Richard S. wrote:
So are we to infer that high homeownership rates = bad policy? The chart keeps climbing up after 2001 when GWB had a a rubber-stamp _Republican_ congress, appears to level off but doesn't decline, after 2003 when both houses were Republican controlled. Glad to see they did something about the disastrous policies of promoting home ownership.
Hypothetically, IF (a big *IF*) the next administration is Dem and home ownership rates decline is that _good_? http://www.whitehouse.gov/news/releases/2004/08/20040809-9.html
In June 2002, President Bush issued America's Homeownership Challenge to the real estate and mortgage finance industries to encourage them to join the effort to close the gap that exists between the homeownership rates of minorities and non-minorities.
American Dream Downpayment Initiative, which provides down payment assistance to approximately 40,000 low-income families;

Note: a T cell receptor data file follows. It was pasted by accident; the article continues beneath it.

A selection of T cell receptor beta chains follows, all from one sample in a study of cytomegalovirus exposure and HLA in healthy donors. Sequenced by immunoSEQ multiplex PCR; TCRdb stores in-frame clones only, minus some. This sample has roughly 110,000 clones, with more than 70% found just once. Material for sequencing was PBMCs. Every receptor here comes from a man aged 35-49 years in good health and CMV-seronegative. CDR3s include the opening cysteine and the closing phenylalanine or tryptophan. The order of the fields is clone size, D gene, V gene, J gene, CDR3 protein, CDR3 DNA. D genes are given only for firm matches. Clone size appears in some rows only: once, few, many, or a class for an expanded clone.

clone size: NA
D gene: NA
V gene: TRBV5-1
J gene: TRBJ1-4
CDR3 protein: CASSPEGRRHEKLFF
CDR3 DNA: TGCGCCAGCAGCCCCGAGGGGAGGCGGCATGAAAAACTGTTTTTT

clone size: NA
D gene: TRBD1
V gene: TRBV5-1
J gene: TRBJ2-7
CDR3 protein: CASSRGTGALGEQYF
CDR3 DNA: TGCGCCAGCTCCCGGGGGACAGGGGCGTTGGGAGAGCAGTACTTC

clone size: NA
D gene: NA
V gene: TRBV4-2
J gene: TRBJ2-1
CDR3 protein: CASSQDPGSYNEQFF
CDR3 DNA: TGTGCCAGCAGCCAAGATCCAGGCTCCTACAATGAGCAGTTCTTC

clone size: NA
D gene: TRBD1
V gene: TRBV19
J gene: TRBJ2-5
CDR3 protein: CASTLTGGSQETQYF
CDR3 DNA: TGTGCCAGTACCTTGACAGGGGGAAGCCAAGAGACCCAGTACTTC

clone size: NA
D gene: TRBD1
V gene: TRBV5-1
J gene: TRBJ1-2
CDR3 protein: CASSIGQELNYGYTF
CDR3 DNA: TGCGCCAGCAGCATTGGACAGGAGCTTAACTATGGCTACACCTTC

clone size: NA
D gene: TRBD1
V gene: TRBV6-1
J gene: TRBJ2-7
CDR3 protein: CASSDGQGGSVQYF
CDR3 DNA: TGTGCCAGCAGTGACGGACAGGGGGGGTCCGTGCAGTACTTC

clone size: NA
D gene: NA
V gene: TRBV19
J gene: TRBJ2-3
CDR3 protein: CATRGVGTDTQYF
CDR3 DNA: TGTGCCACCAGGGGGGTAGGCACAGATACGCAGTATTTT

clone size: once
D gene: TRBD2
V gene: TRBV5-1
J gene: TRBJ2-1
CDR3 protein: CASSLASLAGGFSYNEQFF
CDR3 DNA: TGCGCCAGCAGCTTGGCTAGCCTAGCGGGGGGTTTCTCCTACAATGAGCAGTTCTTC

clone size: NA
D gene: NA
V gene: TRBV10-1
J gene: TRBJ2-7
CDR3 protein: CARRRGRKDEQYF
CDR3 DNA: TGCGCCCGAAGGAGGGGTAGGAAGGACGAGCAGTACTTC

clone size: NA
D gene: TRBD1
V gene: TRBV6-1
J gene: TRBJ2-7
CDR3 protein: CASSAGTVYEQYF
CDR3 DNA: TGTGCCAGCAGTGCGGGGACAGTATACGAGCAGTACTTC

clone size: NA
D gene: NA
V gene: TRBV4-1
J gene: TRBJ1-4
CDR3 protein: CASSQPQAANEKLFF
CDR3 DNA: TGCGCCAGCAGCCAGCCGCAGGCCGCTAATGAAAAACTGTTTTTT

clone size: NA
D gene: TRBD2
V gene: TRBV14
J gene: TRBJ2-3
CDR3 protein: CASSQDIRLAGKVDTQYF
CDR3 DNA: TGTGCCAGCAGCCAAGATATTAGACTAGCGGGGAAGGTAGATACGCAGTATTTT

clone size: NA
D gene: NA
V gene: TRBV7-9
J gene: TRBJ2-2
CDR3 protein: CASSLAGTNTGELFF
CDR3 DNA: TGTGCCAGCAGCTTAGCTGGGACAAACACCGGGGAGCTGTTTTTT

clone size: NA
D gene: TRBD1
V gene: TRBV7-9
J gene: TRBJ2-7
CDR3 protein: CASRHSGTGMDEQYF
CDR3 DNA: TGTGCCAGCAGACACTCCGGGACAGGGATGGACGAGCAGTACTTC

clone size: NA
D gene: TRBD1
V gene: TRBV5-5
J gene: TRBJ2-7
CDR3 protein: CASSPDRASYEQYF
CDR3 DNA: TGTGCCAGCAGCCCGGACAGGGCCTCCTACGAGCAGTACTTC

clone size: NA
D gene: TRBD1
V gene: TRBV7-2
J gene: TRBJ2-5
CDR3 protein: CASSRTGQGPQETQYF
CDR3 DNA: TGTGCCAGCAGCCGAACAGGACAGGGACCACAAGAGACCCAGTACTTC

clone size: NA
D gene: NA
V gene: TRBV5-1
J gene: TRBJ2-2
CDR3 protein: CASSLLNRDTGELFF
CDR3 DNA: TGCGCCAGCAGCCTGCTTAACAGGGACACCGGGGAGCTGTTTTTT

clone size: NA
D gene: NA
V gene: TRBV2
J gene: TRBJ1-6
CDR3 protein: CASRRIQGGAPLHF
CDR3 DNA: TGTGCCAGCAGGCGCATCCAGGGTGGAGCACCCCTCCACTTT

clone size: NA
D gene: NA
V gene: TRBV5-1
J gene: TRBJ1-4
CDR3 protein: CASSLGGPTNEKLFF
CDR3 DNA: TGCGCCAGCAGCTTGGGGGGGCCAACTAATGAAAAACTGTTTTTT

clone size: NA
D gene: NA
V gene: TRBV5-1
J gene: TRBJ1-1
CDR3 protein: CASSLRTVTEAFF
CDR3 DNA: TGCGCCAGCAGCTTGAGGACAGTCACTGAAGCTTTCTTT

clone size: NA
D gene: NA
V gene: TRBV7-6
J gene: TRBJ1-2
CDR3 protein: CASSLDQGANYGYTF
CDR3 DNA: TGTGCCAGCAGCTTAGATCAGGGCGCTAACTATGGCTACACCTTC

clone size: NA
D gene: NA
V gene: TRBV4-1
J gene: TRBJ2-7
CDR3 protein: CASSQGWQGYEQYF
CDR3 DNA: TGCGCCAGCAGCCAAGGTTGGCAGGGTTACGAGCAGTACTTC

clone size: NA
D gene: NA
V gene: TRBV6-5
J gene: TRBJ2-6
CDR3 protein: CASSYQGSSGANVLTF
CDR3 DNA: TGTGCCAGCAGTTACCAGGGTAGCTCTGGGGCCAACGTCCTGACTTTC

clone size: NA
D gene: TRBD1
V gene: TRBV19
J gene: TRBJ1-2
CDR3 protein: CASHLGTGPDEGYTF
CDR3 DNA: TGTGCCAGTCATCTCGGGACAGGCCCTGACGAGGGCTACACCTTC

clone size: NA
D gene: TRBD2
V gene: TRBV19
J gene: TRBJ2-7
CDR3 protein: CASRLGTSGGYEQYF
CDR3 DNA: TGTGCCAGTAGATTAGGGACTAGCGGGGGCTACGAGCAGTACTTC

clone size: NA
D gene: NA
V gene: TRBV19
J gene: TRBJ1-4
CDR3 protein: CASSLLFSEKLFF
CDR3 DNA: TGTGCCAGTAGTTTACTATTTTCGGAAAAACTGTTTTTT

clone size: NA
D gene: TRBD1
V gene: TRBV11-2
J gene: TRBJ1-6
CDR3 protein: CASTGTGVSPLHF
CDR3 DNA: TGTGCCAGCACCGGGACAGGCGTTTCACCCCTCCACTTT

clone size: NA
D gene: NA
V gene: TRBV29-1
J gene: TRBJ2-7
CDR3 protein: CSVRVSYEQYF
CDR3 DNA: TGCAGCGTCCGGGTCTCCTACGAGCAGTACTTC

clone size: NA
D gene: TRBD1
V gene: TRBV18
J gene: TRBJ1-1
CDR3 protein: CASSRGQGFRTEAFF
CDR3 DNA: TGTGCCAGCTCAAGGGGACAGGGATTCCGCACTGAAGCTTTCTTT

One side will make bad policy, then other side will then exploit it for their advantage, while blaming the originating party for the resulting mess. Banks and Wall st. made how much off bad loans?
We can spend days quoting each other facts, charts and political mumbojumbo, none of which address' the fact that both sides of our one party system are out to destroy the middle class.
Corporate welfare or Social welfare, take your choice - notice that both only affect the middle class?. Until there is a major change in US political parties (or the US electorate) the cycle will continue, and at election cycle both parties will use buzzwords and non-issues to keep the masses to distracted from the real problems at hand.
I've never seen a political poll with a "none of the above" choice - it would be interesting to see the results.
(Wish it would get cold so I could watch coal burn instead of entering to political threads